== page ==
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Sabbath School Lessons on Background Characters in the Old Testament
About the Author
Bruce N. Cameron, J.D.
is the author of these Sabbath School lesson study outlines. He is the Reed Larson Professor of Labor Law at Regent University School of Law. Professor Cameron has devoted his life to promoting the Gospel and defending believers. In addition to teaching at an overtly Christian law school, he continues his 37 year practice of law which is limited to the litigation of constitutional rights and religious freedom cases for employees. He holds an undergraduate degree from Andrews University and a Doctor of Law from Emory University School of Law.
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Lesson 4: Jonathan: Born for Greatness *
Introduction: How many times do we look at sickness and death and
say, "That is not fair?" Our sense of justice is offended when the
virtuous die and the worthless live. When the injustice involves you
and your life goals, it is that much harder to accept. How should we
react when we faithfully serve God, but get passed over for
promotion? How should we react when our life goals are swallowed up
in illness or problems that are not of our making? Let's dive into
our Bible study and see what we can learn from the life of Jonathan!
- Fearless For God
- Read 1 Samuel 13:5 and 1 Samuel 13:19-22. Who had the
technological advantage in the coming battle? (It was not
even close. The Philistines not only had chariots, the
latest military weapon, they had metal weapons and armor.
The Israelites had wood.)
- Who had the numerical advantage? (The Philistines
were "as numerous as the sand on the seashore."
That is not an exact number, but it sounds like an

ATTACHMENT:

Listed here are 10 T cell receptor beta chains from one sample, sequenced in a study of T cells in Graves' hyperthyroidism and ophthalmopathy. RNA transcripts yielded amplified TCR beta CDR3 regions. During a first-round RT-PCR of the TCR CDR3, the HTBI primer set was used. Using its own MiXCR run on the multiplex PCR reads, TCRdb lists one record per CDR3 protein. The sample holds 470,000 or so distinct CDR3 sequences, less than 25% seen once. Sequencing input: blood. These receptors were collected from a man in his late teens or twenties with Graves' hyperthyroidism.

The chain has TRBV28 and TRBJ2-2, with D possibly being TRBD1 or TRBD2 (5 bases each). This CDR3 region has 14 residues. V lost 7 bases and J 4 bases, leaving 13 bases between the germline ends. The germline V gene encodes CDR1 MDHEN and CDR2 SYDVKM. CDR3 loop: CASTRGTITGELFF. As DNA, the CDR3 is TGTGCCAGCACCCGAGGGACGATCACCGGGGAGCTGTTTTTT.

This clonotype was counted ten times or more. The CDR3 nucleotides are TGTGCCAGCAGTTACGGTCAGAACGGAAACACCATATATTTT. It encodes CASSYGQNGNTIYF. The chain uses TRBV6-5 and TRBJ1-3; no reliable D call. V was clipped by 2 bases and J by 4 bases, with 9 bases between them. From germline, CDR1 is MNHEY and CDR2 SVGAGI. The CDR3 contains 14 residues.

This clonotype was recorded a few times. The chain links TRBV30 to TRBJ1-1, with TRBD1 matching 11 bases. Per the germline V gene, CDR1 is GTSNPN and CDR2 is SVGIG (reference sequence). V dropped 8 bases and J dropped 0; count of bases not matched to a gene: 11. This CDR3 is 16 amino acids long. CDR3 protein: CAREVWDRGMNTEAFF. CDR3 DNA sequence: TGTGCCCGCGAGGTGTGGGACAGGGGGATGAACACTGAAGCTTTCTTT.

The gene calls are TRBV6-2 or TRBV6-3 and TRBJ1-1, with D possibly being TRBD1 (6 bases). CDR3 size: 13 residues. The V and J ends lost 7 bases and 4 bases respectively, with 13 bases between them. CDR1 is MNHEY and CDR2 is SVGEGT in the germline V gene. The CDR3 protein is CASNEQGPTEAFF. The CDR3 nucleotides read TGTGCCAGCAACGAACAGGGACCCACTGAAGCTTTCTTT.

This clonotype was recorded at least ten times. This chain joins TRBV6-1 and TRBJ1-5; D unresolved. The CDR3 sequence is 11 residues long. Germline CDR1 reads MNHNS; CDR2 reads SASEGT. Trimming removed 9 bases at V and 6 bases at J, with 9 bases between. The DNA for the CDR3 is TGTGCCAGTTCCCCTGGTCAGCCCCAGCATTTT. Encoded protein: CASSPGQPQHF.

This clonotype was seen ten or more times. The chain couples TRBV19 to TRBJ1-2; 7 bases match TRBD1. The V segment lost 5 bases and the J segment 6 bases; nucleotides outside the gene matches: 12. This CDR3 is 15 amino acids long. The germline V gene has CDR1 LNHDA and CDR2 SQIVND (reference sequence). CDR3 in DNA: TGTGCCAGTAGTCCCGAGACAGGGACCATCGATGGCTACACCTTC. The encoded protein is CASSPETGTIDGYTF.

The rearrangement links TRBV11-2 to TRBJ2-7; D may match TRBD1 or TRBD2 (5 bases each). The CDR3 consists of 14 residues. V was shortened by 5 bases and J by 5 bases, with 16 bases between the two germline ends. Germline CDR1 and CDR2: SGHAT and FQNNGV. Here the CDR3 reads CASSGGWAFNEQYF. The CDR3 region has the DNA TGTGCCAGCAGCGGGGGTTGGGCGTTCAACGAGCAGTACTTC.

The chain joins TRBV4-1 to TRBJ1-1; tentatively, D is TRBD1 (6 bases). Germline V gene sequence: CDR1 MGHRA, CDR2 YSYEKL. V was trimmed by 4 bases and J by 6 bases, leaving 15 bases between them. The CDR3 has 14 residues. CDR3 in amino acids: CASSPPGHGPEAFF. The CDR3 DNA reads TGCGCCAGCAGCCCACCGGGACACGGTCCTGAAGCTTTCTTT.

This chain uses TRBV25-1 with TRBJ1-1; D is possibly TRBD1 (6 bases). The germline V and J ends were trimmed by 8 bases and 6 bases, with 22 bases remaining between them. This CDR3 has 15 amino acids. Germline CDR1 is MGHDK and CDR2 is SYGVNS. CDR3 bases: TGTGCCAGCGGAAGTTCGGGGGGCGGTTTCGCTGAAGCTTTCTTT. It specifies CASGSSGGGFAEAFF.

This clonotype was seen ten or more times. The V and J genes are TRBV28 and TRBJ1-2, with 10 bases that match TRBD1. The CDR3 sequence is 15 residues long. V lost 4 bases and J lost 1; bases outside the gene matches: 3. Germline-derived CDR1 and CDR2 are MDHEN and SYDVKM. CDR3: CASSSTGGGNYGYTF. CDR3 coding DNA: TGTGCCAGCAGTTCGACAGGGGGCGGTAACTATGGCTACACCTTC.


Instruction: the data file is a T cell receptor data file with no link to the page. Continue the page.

- Read 1 Samuel 13:6-7 and 1 Samuel 13:15. What is your
military analysis of the situation? Is it simply
impossible for the Israelites to win?
- Would you leave if you were one of the 600 who would
be fighting "the sand?"
- Read 1 Samuel 14:6-7. What would you have said if you
were Jonathan's armor bearer? ("What! Are you nuts?")
- Would you be concerned that Jonathan said "perhaps"
the Lord will help us?
- What do we learn about Jonathan's faith?
(Incredible! He says the numeric and technological
advantage of the Philistines means nothing if God is
- Is Jonathan presumptuous? (No. He says "Perhaps the
Lord will act in our behalf." This is not a
statement of doubt, this is simply an acknowledgment
that God knows best.)
- Read 1 Samuel 14:8-10. Is Jonathan now being
presumptuous? (If he is, God does not seem to mind. It
certainly is far better than being fearful and running
- Should we give God choices like this to determine
- Read 1 Samuel 14:11-12. Abstract faith is one thing.
Faith in action is another. How would you rate Jonathan's
- Read 1 Samuel 14:13-16. How is the courage and faith of
Jonathan and his armor-bearer, matched by the hand of
God? (Jonathan moves forward in faith and God sends a
panic among the Philistines.)
- Is Jonathan worthy to be the King of Israel?
- Read 1 Samuel 14:19-23. What is the result of the faith
and courage of one man who decided to step forward in
faith? (God's people win what seemed, from a human point
to view, to be an impossible victory.)
- Did the numerical and technological advantage of the
Philistines make any difference?
- What lesson does God have in mind for you and me?
- Do you want to be a Jonathan? Or one of those
men who hid and then jumped out to fight only
when things seemed to be going their way?
- Friends and Rivals
- Read 1 Samuel 19:11-12 Who constitute the cast of
characters here? (Saul is the King. David is the "King in
waiting." Michal is David's wife and King Saul's
- What is Saul's attitude towards David?
- Read 1 Samuel 20:1. Since Jonathan is King Saul's son,
Jonathan and David are potentially rivals to the throne.
What does David want to know from Jonathan? (He is
looking for "insider information.")
- Other than information, what is David demanding?
(Justice. He wants to know what the charges are